Federal Court Bars Oregon Family and Associate from Promoting Tax Fraud Scheme

On April 11, 2008, an Oregon federal court permanently barred John Fitzgerald of Portland and his three daughters — Marilyn Dial, Martha Farr Sharp and Karen Gray — from marketing a tax fraud scheme involving sham nonprofit corporations that customers used to evade federal taxes. The civil injunction order also barred Noreen McCausland, a family associate, from promoting the scheme. Judge Michael W. Mosman of the U.S. District Court for the District of Oregon found that the defendants, through their business American Family Enterprise, Inc., operated “a one stop shop” for setting up sham nonprofit corporations in Oregon. The defendants falsely told customers they could put their income, assets and businesses into the sham corporations and would not have to file income tax returns or pay taxes.
Texas Man Barred from Promoting Home-Based Business Tax Scheme
On Feb. 8, 2008, a federal court barred Thell G. Prueitt of Kingsland, Tex., from promoting a home-based business tax scheme, falsely advising customers they could claim tax deductions for non-deductible personal expenses, and other fraudulent deductions. The court also found that he promoted an ATM and pay phone tax scam, falsely advising customers that they could claim tax credits and deductions based on artificially inflated purchase prices.
California Preparer Promised Customers She Would Represent Them at IRS Audits
On Oct. 2, 2008, a federal court permanently barred Bonnie Arnel, of Newman, Calif., from preparing federal income tax returns. According to the complaint, Arnel told customers she could “find the deductions the IRS [did] not want [her customers] to know about.” Arnel also allegedly promised customers that, as part of her tax preparation services, she would represent them at IRS audits, when she had no intention of doing so and in fact never did.
Imprisoned Tax Defiers Barred from Preparing Tax Returns and Selling Tax Fraud Materials
On Oct.17, 2008, a federal court in Las Vegas permanently barred notorious tax defiers Irwin Schiff and his former associate, Cynthia Neun, from promoting Schiff’s fraudulent “zero tax” plan. The pair was convicted on tax charges in October 2005 and is currently incarcerated. The permanent injunction ensures that Schiff and Neun cannot promote tax-fraud schemes from within prison or when they are released from prison.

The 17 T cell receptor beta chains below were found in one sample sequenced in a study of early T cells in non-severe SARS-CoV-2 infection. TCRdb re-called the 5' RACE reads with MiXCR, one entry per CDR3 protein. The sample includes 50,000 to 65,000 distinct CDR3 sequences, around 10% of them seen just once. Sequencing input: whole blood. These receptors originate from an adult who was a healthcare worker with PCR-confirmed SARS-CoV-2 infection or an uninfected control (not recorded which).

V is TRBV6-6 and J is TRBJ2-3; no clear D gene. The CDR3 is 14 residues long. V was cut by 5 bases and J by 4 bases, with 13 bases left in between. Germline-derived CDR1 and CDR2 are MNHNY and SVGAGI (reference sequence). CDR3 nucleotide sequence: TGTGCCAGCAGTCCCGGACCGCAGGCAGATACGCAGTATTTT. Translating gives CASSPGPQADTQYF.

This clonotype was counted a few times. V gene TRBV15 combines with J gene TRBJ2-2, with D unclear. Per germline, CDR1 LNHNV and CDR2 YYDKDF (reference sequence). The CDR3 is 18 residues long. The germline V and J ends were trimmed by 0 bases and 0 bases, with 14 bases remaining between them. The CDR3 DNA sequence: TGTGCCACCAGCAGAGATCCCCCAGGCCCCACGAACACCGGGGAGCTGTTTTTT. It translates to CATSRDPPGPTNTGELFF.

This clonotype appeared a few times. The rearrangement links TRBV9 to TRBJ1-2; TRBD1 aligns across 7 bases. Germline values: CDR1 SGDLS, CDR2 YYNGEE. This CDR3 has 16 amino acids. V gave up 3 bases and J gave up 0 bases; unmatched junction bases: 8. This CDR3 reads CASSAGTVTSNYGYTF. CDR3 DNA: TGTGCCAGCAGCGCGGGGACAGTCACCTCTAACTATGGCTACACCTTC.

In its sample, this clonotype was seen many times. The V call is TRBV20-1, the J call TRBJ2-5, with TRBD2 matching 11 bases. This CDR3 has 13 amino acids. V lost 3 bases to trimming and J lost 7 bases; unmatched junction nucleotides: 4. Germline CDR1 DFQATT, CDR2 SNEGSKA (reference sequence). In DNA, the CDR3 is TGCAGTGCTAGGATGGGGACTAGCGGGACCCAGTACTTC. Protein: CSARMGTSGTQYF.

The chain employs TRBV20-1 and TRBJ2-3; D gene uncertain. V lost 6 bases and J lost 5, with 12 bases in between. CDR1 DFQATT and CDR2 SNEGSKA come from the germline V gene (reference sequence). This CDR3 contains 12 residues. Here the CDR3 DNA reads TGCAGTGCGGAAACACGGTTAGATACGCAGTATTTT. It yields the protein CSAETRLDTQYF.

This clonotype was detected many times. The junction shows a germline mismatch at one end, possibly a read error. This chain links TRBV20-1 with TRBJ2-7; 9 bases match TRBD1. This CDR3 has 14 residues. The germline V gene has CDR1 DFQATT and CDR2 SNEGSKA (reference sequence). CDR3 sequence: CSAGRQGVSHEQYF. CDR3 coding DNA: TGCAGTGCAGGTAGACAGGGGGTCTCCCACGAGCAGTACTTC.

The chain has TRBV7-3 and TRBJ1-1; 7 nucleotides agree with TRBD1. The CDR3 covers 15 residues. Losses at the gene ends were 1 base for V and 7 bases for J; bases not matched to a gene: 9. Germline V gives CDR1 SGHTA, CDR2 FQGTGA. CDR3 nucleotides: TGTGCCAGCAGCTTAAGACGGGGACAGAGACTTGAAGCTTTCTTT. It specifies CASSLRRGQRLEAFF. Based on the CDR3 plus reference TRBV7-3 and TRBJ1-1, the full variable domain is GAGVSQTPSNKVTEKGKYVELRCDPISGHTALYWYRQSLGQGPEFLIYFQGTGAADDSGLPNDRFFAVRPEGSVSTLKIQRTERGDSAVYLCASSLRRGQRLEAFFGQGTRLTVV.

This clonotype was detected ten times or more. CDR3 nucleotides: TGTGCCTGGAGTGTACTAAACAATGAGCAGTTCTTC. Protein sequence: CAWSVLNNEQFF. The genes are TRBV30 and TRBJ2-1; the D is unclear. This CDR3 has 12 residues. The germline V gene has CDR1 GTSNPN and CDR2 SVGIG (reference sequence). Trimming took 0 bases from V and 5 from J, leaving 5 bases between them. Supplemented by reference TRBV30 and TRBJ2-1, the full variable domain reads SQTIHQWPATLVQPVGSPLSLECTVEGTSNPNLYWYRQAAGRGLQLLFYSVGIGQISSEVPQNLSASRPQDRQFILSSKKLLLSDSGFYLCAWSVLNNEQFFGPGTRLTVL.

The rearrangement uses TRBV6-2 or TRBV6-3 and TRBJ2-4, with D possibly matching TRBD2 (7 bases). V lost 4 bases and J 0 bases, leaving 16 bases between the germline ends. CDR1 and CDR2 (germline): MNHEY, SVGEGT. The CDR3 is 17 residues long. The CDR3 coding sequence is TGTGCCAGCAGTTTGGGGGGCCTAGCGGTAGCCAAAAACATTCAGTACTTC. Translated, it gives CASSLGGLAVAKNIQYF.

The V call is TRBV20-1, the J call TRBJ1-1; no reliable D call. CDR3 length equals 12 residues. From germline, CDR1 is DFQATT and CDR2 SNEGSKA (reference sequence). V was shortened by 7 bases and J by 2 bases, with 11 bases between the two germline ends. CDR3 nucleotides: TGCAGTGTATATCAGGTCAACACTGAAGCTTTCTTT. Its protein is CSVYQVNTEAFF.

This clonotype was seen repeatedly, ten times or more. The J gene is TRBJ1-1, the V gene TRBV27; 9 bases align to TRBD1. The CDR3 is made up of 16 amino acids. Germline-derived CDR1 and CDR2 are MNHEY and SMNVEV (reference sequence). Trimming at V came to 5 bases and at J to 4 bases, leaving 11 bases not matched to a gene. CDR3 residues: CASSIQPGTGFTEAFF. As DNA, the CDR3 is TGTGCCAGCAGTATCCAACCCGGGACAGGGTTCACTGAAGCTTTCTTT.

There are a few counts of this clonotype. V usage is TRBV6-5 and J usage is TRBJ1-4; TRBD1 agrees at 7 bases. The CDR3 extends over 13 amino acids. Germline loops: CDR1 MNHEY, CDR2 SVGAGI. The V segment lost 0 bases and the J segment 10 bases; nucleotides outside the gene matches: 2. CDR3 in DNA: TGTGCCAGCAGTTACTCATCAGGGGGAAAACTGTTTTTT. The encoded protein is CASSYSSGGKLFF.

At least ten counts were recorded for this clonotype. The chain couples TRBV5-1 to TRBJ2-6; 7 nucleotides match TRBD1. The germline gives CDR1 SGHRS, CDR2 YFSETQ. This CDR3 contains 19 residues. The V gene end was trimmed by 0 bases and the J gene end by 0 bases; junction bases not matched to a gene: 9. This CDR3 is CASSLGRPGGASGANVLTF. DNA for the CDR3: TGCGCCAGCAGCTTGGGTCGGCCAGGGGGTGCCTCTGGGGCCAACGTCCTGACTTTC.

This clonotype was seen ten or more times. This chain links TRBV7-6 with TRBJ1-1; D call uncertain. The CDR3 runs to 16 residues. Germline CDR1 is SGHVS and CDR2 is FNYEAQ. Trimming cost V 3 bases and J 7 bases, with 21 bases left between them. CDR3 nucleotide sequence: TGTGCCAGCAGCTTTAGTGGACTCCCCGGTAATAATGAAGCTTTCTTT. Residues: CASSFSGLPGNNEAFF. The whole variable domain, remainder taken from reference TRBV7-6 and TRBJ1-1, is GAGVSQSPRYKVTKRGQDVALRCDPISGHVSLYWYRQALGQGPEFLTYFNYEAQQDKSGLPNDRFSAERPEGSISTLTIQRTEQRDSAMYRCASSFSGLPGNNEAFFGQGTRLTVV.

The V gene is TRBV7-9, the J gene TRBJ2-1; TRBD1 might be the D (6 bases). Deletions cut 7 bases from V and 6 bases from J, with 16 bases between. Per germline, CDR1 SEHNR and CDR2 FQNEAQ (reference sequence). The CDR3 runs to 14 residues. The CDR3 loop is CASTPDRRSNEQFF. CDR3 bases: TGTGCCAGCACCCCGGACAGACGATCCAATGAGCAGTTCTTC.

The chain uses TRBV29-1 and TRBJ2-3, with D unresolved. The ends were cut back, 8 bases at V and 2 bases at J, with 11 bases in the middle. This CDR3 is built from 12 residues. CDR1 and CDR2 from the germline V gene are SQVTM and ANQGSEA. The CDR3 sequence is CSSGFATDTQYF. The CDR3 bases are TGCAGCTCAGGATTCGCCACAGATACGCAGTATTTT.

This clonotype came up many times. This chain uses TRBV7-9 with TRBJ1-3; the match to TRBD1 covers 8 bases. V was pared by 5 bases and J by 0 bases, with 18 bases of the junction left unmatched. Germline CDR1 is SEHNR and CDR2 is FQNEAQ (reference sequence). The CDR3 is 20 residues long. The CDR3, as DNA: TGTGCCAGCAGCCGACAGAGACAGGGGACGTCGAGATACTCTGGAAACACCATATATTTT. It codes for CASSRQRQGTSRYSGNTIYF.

Reporting Suspected Tax Fraud Activity
Tax fraud or abusive return preparers can be reported to the IRS on Form 3949-A, Information Referral. This form is available as a download from the IRS Web site at or by calling (800) 829-3676 to order by mail. The completed form, or a letter detailing the alleged fraudulent activity, should be sent to Internal Revenue Service, Fresno, CA 93888.
The mailing should contain specific information about the individual or business, the activity, when the alleged violation took place, the amount of money involved, how the reporter became aware of it and any other information that might be helpful to an investigation. The identity of the person filing the report is not required but it could be helpful in an investigation and it can be kept confidential.
Rewards based on the amount of additional tax, penalties and interest owed can be made to individuals who report fraud. Form 211, Application for Award for Original Information, can be used to claim a reward.
The IRS’ Whistleblower Office will make the final decision about whether an award will be paid and for how much. Award amounts are based on the value of the information you provided compared with the amount of additional tax, penalties and interest collected by the IRS.
In today’s interconnected world, evidence of financial crimes is increasingly stored on computers and at Internet storage facilities. But those who use computers to commit financial fraud can’t hide from Criminal Investigation’s (CI) Computer Investigative Specialists (CIS) who collect and analyze digital evidence for use in criminal investigations. “Think about how technology has changed in ten years. You can now use digital cameras, e-mail, or cell phones to store or transfer data, and evidence of today’s financial crimes can be found in those electronic formats,” explained Jet Larson, CIS, St. Paul Field Office.